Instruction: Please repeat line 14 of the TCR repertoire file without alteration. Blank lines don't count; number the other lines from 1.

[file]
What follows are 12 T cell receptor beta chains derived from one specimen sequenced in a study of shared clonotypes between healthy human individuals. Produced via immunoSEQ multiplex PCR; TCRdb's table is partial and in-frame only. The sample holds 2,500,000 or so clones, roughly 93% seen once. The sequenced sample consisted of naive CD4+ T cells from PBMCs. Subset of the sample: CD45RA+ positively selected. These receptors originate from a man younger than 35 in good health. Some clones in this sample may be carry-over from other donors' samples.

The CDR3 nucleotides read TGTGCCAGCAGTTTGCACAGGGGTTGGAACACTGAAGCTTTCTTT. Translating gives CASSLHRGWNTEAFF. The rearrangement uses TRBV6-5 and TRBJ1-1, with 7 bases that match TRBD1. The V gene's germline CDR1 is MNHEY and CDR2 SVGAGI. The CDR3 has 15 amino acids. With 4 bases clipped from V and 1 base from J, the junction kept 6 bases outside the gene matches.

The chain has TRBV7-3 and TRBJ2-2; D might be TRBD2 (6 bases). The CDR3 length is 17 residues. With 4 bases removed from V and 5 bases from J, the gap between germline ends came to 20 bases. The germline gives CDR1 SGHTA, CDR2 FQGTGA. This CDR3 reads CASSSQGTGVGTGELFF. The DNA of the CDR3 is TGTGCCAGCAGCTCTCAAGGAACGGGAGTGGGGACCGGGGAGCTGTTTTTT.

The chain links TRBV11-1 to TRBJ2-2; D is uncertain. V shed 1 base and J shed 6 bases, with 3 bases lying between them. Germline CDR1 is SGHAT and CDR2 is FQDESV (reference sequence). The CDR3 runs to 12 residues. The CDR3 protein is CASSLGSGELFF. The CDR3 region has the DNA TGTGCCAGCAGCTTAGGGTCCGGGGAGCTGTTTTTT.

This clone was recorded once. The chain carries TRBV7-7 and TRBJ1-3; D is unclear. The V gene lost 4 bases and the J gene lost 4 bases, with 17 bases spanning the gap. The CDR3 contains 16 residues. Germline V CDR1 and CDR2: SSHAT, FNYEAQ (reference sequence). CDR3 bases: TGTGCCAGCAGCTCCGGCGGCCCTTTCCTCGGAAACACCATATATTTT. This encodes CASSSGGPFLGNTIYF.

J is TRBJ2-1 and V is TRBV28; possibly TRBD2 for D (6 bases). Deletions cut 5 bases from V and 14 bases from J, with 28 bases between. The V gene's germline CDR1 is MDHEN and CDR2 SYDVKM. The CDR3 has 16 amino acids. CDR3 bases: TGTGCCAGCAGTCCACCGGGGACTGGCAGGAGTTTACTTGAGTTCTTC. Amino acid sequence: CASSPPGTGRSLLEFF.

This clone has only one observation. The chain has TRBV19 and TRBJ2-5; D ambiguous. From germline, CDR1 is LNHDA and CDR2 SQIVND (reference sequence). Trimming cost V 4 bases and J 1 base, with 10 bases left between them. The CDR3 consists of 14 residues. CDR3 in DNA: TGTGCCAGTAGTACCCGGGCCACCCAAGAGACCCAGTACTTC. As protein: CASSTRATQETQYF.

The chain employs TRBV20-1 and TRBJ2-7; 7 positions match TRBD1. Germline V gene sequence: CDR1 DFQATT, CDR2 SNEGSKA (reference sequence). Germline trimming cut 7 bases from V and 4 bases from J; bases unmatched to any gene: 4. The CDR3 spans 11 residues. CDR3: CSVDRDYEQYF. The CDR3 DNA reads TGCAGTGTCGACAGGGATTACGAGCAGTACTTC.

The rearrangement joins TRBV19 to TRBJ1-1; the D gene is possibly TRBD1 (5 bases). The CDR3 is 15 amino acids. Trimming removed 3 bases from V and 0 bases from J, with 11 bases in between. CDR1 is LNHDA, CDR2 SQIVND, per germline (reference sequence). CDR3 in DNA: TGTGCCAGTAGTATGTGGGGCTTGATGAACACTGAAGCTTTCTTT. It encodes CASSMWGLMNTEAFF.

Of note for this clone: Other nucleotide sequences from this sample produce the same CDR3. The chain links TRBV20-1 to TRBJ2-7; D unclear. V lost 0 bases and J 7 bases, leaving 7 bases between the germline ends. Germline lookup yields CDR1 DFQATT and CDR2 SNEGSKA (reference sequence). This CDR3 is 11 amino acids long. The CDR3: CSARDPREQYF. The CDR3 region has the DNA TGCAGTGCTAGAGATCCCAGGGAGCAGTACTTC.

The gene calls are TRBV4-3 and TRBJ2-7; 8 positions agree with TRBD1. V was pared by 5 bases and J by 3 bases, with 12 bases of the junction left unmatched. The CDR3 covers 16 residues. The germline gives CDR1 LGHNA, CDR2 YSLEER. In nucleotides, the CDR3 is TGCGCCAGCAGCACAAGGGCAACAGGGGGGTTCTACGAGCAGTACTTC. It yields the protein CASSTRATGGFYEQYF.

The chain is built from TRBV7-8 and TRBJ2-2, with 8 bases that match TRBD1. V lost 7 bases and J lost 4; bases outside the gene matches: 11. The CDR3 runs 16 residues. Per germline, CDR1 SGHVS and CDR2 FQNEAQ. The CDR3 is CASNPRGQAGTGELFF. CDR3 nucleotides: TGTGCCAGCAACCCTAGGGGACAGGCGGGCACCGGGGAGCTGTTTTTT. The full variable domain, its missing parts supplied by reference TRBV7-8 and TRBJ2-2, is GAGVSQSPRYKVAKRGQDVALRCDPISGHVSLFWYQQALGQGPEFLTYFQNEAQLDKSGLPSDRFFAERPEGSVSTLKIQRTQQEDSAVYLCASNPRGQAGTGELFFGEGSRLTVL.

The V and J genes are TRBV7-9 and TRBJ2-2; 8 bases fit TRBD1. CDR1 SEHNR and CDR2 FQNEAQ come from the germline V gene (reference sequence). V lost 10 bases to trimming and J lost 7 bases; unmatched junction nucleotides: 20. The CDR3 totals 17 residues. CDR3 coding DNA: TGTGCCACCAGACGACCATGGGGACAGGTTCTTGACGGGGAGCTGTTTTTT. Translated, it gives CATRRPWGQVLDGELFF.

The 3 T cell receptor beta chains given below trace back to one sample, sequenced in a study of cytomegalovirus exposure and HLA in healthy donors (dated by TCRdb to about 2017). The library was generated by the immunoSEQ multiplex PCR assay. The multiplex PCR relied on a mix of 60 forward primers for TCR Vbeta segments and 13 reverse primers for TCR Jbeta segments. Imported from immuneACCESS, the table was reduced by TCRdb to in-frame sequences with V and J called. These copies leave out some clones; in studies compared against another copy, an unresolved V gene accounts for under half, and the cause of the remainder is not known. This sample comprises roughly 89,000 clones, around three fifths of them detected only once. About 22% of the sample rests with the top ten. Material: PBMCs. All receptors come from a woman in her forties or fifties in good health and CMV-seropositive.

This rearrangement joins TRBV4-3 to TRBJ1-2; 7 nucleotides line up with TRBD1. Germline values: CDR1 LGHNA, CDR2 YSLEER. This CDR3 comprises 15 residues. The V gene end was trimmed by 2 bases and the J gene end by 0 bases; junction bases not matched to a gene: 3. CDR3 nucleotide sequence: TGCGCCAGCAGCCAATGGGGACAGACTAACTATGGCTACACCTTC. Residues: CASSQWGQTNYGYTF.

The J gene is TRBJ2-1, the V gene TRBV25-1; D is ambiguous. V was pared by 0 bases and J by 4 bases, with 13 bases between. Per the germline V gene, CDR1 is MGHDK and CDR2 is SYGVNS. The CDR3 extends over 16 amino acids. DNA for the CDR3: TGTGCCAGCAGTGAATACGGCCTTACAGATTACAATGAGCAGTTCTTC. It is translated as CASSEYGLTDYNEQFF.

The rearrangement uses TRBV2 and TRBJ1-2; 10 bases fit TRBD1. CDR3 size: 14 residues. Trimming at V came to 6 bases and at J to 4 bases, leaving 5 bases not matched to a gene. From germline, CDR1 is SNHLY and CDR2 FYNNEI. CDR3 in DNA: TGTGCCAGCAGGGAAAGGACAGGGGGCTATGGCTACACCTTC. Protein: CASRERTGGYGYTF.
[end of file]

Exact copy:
The 3 T cell receptor beta chains given below trace back to one sample, sequenced in a study of cytomegalovirus exposure and HLA in healthy donors (dated by TCRdb to about 2017). The library was generated by the immunoSEQ multiplex PCR assay. The multiplex PCR relied on a mix of 60 forward primers for TCR Vbeta segments and 13 reverse primers for TCR Jbeta segments. Imported from immuneACCESS, the table was reduced by TCRdb to in-frame sequences with V and J called. These copies leave out some clones; in studies compared against another copy, an unresolved V gene accounts for under half, and the cause of the remainder is not known. This sample comprises roughly 89,000 clones, around three fifths of them detected only once. About 22% of the sample rests with the top ten. Material: PBMCs. All receptors come from a woman in her forties or fifties in good health and CMV-seropositive.